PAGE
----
Hello UC Merced Bobcats,
I hope your spring semester is off to a good start! One of my favorite hobbies is photography, so I don’t mind our damp foggy mornings and the great atmosphere they create, but spring is right around the corner!
Like you, I have already had a very busy semester. Yesterday, I was in Arizona for the Higher Education Climate Leadership Summit. I am proud to be a member of the steering committee for Second Nature — the nonprofit organization leading this summit that is committed to accelerating climate action in, and through, higher education — especially because sustainability is such a huge part of everything we do here at UC Merced.
As I write this note, I am on my way to Sacramento where I, along with other UC chancellors, will meet with public officials and legislators about the need to better support higher education in California. Last month, I traveled to Washington, D.C., to advocate with lawmakers for a clean Dream Act and protection for undocumented students. This is another issue that is close to my heart. Nearly 600 students at UC Merced are undocumented, and even more have undocumented parents, grandparents, siblings and friends. The uncertainty around DACA is something they feel daily, and I want to do anything I can to help.
In a message I sent to you at the beginning of the academic year, I touched briefly on the job of a chancellor. The Second Nature summit and my trips to Sacramento and Washington are examples of the wide-ranging duties I have as chancellor, many of which are focused on external matters that are critical to the success of the university:
- cultivating donors who provide student scholarships, emergency funds, and support for internship programs and academic programs;
- working with local, state and national policymakers and elected officials; and
- representing the university in organizations such as Second Nature, the California Campus Compact (which supports student community involvement and civic engagement), and the Presidents’ Alliance on Higher Education and Immigration Reform (which advocates for policies and practices that create a welcoming environment for immigrant, undocumented and international students on college campuses).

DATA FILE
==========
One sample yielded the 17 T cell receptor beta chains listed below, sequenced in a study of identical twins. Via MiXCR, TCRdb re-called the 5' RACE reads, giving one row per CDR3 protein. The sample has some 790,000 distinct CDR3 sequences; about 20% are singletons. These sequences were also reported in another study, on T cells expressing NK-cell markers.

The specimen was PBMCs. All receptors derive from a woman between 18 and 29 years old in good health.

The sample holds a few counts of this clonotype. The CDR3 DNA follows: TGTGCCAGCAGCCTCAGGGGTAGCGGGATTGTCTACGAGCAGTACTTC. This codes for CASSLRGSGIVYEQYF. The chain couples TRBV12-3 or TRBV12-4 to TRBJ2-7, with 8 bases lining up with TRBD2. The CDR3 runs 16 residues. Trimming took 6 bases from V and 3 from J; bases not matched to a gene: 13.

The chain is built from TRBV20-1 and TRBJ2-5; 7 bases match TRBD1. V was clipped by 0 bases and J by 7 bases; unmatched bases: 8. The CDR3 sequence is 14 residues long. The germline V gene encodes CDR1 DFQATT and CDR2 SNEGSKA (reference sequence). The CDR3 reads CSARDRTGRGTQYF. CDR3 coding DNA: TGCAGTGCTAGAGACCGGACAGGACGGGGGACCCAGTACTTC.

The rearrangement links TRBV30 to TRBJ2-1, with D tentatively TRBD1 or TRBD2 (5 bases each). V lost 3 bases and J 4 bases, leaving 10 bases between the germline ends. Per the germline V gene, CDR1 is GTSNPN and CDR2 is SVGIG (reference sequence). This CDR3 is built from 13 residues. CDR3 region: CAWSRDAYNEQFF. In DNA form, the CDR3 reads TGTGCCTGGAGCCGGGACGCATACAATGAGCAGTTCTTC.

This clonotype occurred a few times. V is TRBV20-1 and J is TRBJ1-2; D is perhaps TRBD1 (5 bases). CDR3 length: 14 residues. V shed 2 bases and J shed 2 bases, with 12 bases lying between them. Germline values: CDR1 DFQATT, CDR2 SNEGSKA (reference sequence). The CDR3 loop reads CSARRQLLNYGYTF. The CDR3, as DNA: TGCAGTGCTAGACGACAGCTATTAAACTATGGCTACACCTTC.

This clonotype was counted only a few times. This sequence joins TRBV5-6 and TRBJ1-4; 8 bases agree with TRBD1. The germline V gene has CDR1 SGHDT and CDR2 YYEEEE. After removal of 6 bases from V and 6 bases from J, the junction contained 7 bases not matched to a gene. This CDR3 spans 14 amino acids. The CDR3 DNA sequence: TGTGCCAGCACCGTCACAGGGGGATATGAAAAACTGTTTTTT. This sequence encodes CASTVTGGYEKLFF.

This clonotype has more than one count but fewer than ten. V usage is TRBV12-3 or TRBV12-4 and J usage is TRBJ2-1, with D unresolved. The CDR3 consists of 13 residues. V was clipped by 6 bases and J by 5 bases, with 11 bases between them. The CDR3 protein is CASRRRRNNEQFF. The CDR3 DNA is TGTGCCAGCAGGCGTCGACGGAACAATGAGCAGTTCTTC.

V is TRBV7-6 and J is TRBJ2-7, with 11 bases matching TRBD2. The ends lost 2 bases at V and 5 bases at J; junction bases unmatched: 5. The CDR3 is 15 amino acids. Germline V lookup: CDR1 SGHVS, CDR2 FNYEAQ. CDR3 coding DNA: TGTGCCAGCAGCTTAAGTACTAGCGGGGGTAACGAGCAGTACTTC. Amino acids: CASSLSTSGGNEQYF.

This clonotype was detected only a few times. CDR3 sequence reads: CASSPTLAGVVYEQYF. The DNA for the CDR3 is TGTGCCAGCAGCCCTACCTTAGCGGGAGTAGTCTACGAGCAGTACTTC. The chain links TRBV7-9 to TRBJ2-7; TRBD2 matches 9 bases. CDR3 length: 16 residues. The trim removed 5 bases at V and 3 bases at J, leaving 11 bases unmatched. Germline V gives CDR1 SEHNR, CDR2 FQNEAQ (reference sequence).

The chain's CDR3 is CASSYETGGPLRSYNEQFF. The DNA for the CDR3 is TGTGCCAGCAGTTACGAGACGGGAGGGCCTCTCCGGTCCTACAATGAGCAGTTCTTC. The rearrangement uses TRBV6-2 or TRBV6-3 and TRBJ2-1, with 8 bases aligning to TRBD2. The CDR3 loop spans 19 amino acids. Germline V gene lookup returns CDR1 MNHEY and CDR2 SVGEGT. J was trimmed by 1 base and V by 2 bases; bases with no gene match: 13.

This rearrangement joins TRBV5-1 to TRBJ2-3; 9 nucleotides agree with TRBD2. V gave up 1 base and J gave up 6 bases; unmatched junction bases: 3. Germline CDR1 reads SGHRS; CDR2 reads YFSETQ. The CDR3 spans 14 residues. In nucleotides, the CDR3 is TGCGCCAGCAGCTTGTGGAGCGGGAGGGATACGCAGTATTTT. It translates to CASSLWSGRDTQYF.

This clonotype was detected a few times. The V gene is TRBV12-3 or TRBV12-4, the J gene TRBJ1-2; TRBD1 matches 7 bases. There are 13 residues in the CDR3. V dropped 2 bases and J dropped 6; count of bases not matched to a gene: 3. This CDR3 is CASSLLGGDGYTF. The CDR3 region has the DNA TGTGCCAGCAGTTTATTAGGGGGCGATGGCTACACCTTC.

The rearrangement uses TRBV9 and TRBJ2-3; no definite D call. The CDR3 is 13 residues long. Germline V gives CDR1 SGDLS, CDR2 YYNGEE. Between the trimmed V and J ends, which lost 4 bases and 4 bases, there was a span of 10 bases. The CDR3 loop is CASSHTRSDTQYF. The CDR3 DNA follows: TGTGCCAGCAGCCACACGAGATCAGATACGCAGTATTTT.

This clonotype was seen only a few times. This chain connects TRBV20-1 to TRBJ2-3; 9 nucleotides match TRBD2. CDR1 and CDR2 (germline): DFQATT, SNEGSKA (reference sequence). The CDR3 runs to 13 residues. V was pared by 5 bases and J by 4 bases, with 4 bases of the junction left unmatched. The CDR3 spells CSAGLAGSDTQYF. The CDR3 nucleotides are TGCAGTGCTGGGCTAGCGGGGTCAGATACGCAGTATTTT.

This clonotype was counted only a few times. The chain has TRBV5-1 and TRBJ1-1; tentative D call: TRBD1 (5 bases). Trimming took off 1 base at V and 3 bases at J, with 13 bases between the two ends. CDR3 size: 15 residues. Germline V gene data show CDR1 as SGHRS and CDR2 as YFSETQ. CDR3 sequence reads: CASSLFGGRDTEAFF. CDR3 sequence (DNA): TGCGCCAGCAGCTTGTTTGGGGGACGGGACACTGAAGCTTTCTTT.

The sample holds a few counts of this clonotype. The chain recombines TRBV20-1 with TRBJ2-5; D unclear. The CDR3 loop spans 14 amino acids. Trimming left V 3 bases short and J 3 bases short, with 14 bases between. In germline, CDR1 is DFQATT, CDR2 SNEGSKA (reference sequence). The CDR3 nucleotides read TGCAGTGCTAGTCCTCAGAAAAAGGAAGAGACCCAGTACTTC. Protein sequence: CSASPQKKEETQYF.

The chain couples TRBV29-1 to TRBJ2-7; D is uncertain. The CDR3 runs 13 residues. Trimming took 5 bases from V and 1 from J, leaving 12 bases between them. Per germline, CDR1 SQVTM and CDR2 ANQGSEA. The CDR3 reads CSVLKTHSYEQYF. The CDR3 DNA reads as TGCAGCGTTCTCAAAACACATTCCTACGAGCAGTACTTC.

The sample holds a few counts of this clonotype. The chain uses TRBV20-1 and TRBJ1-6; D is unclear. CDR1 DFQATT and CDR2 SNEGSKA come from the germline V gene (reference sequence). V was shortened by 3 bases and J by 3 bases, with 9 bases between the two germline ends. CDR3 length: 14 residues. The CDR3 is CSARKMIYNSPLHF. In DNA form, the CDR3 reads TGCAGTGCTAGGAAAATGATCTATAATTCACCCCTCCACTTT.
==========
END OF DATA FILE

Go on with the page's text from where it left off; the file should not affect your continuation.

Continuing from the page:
I miss seeing students and others when I am away doing these important things, but we are fortunate to have exceptional, caring administrators and staff who are always available to provide support to our students, particularly Vice Chancellor for Student Affairs Charles Nies, Dean of Students Jonathan Grady, and our entire Student Affairs team.
Some of you may have heard that the Office of the Chancellor is no longer in the Kolligian Library, but rather in a building with other administrators not far from campus. This means that my files and books and a desk and chair are off campus, along with some of the staff who support my work and the work of our external relations, legal affairs, and compliance functions. I still hold almost all of my meetings on campus, and I travel with a little rolling bag that holds my working papers, laptop and cell phone.
Moving some of these offices off campus has allowed us to devote more space in the library for student groups and student support services — including the Black Student Union, DARTS, the Margo F. Souza Leadership Center, and the Community Engagement Center. ASUCM, Services for Undocumented Students and the Basic Needs Security Team also gained space as a result of these moves.
As important as my off-campus work is, meeting with students is one of the things I enjoy and value the most about my job. I hold monthly office hours for students on campus, and I meet with various student groups on a regular basis. My next scheduled office hours are Thursday, Feb. 15, from 1-3 p.m. If you’re interested, please contact Dean Jonathan Grady. If this time conflicts with classes or your student activities, Dean Grady can help find an alternative time for me to meet with you. And you can always reach me with your comments or concerns at firstname.lastname@example.org.
I look forward to future opportunities to connect with you — perhaps at a basketball game, perhaps as your club or organization is tabling on Scholars Lane, perhaps as a guest lecturer in one of your classes, perhaps standing in line at a food cart, or perhaps during my official office hours. Meanwhile, I wish you all the best for another rewarding semester here at UC Merced.